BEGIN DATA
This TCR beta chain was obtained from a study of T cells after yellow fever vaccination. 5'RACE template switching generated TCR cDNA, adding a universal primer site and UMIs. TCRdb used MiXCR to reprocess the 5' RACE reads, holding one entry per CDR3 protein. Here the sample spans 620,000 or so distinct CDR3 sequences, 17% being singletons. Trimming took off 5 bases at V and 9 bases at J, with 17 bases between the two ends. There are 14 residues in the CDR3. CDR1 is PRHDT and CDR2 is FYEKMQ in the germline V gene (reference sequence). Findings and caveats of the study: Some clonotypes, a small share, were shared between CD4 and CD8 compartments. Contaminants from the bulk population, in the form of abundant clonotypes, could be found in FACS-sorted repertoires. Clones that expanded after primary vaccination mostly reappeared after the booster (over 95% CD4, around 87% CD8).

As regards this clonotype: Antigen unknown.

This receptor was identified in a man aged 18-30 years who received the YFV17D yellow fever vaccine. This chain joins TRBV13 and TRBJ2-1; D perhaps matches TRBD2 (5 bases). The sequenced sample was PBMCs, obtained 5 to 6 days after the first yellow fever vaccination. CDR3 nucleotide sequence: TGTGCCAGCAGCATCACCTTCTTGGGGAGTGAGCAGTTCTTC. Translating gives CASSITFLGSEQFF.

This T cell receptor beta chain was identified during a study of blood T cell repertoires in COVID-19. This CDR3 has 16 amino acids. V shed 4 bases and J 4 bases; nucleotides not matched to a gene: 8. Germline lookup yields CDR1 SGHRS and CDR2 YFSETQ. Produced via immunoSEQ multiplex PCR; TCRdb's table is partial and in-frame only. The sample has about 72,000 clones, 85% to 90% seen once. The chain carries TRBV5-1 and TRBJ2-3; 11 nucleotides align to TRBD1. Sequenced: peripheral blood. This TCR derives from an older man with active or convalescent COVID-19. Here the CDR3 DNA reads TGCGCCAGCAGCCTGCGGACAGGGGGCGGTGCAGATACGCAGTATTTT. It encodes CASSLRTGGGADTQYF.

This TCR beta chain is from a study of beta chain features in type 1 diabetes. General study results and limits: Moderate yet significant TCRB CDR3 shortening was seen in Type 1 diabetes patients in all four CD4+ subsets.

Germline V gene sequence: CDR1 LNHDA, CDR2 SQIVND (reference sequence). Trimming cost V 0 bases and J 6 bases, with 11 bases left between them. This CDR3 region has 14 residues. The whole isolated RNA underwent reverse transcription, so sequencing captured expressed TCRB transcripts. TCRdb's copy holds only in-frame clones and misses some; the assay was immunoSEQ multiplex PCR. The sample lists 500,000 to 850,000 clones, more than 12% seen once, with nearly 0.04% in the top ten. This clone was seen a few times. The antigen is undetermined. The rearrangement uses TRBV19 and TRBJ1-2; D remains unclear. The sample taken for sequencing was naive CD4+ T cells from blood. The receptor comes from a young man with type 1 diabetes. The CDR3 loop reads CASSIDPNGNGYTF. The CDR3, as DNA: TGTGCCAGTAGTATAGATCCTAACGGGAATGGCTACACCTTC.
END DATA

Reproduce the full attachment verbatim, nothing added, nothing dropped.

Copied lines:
This TCR beta chain was obtained from a study of T cells after yellow fever vaccination. 5'RACE template switching generated TCR cDNA, adding a universal primer site and UMIs. TCRdb used MiXCR to reprocess the 5' RACE reads, holding one entry per CDR3 protein. Here the sample spans 620,000 or so distinct CDR3 sequences, 17% being singletons. Trimming took off 5 bases at V and 9 bases at J, with 17 bases between the two ends. There are 14 residues in the CDR3. CDR1 is PRHDT and CDR2 is FYEKMQ in the germline V gene (reference sequence). Findings and caveats of the study: Some clonotypes, a small share, were shared between CD4 and CD8 compartments. Contaminants from the bulk population, in the form of abundant clonotypes, could be found in FACS-sorted repertoires. Clones that expanded after primary vaccination mostly reappeared after the booster (over 95% CD4, around 87% CD8).

As regards this clonotype: Antigen unknown.

This receptor was identified in a man aged 18-30 years who received the YFV17D yellow fever vaccine. This chain joins TRBV13 and TRBJ2-1; D perhaps matches TRBD2 (5 bases). The sequenced sample was PBMCs, obtained 5 to 6 days after the first yellow fever vaccination. CDR3 nucleotide sequence: TGTGCCAGCAGCATCACCTTCTTGGGGAGTGAGCAGTTCTTC. Translating gives CASSITFLGSEQFF.

This T cell receptor beta chain was identified during a study of blood T cell repertoires in COVID-19. This CDR3 has 16 amino acids. V shed 4 bases and J 4 bases; nucleotides not matched to a gene: 8. Germline lookup yields CDR1 SGHRS and CDR2 YFSETQ. Produced via immunoSEQ multiplex PCR; TCRdb's table is partial and in-frame only. The sample has about 72,000 clones, 85% to 90% seen once. The chain carries TRBV5-1 and TRBJ2-3; 11 nucleotides align to TRBD1. Sequenced: peripheral blood. This TCR derives from an older man with active or convalescent COVID-19. Here the CDR3 DNA reads TGCGCCAGCAGCCTGCGGACAGGGGGCGGTGCAGATACGCAGTATTTT. It encodes CASSLRTGGGADTQYF.

This TCR beta chain is from a study of beta chain features in type 1 diabetes. General study results and limits: Moderate yet significant TCRB CDR3 shortening was seen in Type 1 diabetes patients in all four CD4+ subsets.

Germline V gene sequence: CDR1 LNHDA, CDR2 SQIVND (reference sequence). Trimming cost V 0 bases and J 6 bases, with 11 bases left between them. This CDR3 region has 14 residues. The whole isolated RNA underwent reverse transcription, so sequencing captured expressed TCRB transcripts. TCRdb's copy holds only in-frame clones and misses some; the assay was immunoSEQ multiplex PCR. The sample lists 500,000 to 850,000 clones, more than 12% seen once, with nearly 0.04% in the top ten. This clone was seen a few times. The antigen is undetermined. The rearrangement uses TRBV19 and TRBJ1-2; D remains unclear. The sample taken for sequencing was naive CD4+ T cells from blood. The receptor comes from a young man with type 1 diabetes. The CDR3 loop reads CASSIDPNGNGYTF. The CDR3, as DNA: TGTGCCAGTAGTATAGATCCTAACGGGAATGGCTACACCTTC.